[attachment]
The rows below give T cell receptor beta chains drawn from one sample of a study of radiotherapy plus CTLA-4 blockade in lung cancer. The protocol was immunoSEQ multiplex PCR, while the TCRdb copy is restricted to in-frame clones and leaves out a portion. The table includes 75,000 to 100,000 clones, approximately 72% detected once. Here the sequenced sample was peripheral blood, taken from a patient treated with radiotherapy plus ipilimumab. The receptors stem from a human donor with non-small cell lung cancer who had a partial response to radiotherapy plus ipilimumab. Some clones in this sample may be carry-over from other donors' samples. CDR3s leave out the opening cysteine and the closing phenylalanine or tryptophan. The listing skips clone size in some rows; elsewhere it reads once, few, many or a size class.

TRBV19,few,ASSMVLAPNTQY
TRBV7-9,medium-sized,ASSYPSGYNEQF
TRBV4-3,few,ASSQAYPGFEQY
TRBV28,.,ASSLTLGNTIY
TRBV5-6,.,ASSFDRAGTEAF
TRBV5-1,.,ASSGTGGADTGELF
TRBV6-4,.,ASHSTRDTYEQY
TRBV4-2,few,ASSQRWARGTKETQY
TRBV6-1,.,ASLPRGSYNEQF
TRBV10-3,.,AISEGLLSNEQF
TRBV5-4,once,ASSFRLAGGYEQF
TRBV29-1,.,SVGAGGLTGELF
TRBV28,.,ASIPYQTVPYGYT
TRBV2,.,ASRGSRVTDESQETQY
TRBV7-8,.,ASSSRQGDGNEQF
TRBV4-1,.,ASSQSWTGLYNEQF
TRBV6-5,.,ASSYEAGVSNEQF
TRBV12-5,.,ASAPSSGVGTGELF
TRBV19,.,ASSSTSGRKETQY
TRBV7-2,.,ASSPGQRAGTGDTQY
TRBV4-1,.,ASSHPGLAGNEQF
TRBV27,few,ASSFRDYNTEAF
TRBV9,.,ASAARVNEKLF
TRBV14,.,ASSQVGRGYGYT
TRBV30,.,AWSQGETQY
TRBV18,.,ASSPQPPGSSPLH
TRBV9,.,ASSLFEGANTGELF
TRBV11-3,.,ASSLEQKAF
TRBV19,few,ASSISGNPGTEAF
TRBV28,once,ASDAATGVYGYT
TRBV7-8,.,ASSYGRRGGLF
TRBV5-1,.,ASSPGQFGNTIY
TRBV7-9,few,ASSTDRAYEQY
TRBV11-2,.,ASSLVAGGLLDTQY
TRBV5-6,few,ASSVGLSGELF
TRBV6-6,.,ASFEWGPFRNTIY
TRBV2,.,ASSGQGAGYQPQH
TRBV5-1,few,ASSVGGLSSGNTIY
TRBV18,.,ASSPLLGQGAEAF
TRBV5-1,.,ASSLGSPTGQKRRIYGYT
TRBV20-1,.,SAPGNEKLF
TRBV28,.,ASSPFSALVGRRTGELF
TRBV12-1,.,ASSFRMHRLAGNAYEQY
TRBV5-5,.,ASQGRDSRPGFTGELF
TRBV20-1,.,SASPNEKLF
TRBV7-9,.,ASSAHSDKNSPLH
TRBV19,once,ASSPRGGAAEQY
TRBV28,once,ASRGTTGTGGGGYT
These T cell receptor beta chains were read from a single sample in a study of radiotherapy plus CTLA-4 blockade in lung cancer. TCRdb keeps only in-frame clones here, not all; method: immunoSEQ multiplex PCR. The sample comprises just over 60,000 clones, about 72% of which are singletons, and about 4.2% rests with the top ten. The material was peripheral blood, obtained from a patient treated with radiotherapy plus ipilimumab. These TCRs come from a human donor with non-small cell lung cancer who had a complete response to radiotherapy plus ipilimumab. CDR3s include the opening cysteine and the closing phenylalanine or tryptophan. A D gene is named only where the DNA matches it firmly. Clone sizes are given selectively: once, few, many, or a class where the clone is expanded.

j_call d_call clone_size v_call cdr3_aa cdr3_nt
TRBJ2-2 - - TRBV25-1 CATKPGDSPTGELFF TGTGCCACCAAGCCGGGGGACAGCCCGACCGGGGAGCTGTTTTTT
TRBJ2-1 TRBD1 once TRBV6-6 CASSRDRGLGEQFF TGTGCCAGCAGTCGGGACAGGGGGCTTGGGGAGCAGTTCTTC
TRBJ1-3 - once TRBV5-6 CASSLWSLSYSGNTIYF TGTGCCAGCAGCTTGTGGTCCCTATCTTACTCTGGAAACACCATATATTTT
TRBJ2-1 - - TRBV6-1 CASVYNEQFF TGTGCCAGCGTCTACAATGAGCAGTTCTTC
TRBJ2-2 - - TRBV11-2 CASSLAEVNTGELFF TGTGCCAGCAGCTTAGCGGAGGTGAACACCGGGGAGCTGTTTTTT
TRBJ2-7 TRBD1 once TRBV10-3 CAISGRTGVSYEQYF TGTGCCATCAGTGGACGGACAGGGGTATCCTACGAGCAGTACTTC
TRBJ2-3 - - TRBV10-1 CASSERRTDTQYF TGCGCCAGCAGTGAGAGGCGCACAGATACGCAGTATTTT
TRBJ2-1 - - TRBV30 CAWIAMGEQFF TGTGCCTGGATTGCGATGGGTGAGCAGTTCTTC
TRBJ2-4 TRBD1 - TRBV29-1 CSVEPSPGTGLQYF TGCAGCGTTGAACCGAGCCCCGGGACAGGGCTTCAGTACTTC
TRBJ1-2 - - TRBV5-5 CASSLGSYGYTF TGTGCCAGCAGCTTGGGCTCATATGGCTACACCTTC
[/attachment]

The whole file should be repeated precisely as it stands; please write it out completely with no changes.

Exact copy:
The rows below give T cell receptor beta chains drawn from one sample of a study of radiotherapy plus CTLA-4 blockade in lung cancer. The protocol was immunoSEQ multiplex PCR, while the TCRdb copy is restricted to in-frame clones and leaves out a portion. The table includes 75,000 to 100,000 clones, approximately 72% detected once. Here the sequenced sample was peripheral blood, taken from a patient treated with radiotherapy plus ipilimumab. The receptors stem from a human donor with non-small cell lung cancer who had a partial response to radiotherapy plus ipilimumab. Some clones in this sample may be carry-over from other donors' samples. CDR3s leave out the opening cysteine and the closing phenylalanine or tryptophan. The listing skips clone size in some rows; elsewhere it reads once, few, many or a size class.

TRBV19,few,ASSMVLAPNTQY
TRBV7-9,medium-sized,ASSYPSGYNEQF
TRBV4-3,few,ASSQAYPGFEQY
TRBV28,.,ASSLTLGNTIY
TRBV5-6,.,ASSFDRAGTEAF
TRBV5-1,.,ASSGTGGADTGELF
TRBV6-4,.,ASHSTRDTYEQY
TRBV4-2,few,ASSQRWARGTKETQY
TRBV6-1,.,ASLPRGSYNEQF
TRBV10-3,.,AISEGLLSNEQF
TRBV5-4,once,ASSFRLAGGYEQF
TRBV29-1,.,SVGAGGLTGELF
TRBV28,.,ASIPYQTVPYGYT
TRBV2,.,ASRGSRVTDESQETQY
TRBV7-8,.,ASSSRQGDGNEQF
TRBV4-1,.,ASSQSWTGLYNEQF
TRBV6-5,.,ASSYEAGVSNEQF
TRBV12-5,.,ASAPSSGVGTGELF
TRBV19,.,ASSSTSGRKETQY
TRBV7-2,.,ASSPGQRAGTGDTQY
TRBV4-1,.,ASSHPGLAGNEQF
TRBV27,few,ASSFRDYNTEAF
TRBV9,.,ASAARVNEKLF
TRBV14,.,ASSQVGRGYGYT
TRBV30,.,AWSQGETQY
TRBV18,.,ASSPQPPGSSPLH
TRBV9,.,ASSLFEGANTGELF
TRBV11-3,.,ASSLEQKAF
TRBV19,few,ASSISGNPGTEAF
TRBV28,once,ASDAATGVYGYT
TRBV7-8,.,ASSYGRRGGLF
TRBV5-1,.,ASSPGQFGNTIY
TRBV7-9,few,ASSTDRAYEQY
TRBV11-2,.,ASSLVAGGLLDTQY
TRBV5-6,few,ASSVGLSGELF
TRBV6-6,.,ASFEWGPFRNTIY
TRBV2,.,ASSGQGAGYQPQH
TRBV5-1,few,ASSVGGLSSGNTIY
TRBV18,.,ASSPLLGQGAEAF
TRBV5-1,.,ASSLGSPTGQKRRIYGYT
TRBV20-1,.,SAPGNEKLF
TRBV28,.,ASSPFSALVGRRTGELF
TRBV12-1,.,ASSFRMHRLAGNAYEQY
TRBV5-5,.,ASQGRDSRPGFTGELF
TRBV20-1,.,SASPNEKLF
TRBV7-9,.,ASSAHSDKNSPLH
TRBV19,once,ASSPRGGAAEQY
TRBV28,once,ASRGTTGTGGGGYT
These T cell receptor beta chains were read from a single sample in a study of radiotherapy plus CTLA-4 blockade in lung cancer. TCRdb keeps only in-frame clones here, not all; method: immunoSEQ multiplex PCR. The sample comprises just over 60,000 clones, about 72% of which are singletons, and about 4.2% rests with the top ten. The material was peripheral blood, obtained from a patient treated with radiotherapy plus ipilimumab. These TCRs come from a human donor with non-small cell lung cancer who had a complete response to radiotherapy plus ipilimumab. CDR3s include the opening cysteine and the closing phenylalanine or tryptophan. A D gene is named only where the DNA matches it firmly. Clone sizes are given selectively: once, few, many, or a class where the clone is expanded.

j_call d_call clone_size v_call cdr3_aa cdr3_nt
TRBJ2-2 - - TRBV25-1 CATKPGDSPTGELFF TGTGCCACCAAGCCGGGGGACAGCCCGACCGGGGAGCTGTTTTTT
TRBJ2-1 TRBD1 once TRBV6-6 CASSRDRGLGEQFF TGTGCCAGCAGTCGGGACAGGGGGCTTGGGGAGCAGTTCTTC
TRBJ1-3 - once TRBV5-6 CASSLWSLSYSGNTIYF TGTGCCAGCAGCTTGTGGTCCCTATCTTACTCTGGAAACACCATATATTTT
TRBJ2-1 - - TRBV6-1 CASVYNEQFF TGTGCCAGCGTCTACAATGAGCAGTTCTTC
TRBJ2-2 - - TRBV11-2 CASSLAEVNTGELFF TGTGCCAGCAGCTTAGCGGAGGTGAACACCGGGGAGCTGTTTTTT
TRBJ2-7 TRBD1 once TRBV10-3 CAISGRTGVSYEQYF TGTGCCATCAGTGGACGGACAGGGGTATCCTACGAGCAGTACTTC
TRBJ2-3 - - TRBV10-1 CASSERRTDTQYF TGCGCCAGCAGTGAGAGGCGCACAGATACGCAGTATTTT
TRBJ2-1 - - TRBV30 CAWIAMGEQFF TGTGCCTGGATTGCGATGGGTGAGCAGTTCTTC
TRBJ2-4 TRBD1 - TRBV29-1 CSVEPSPGTGLQYF TGCAGCGTTGAACCGAGCCCCGGGACAGGGCTTCAGTACTTC
TRBJ1-2 - - TRBV5-5 CASSLGSYGYTF TGTGCCAGCAGCTTGGGCTCATATGGCTACACCTTC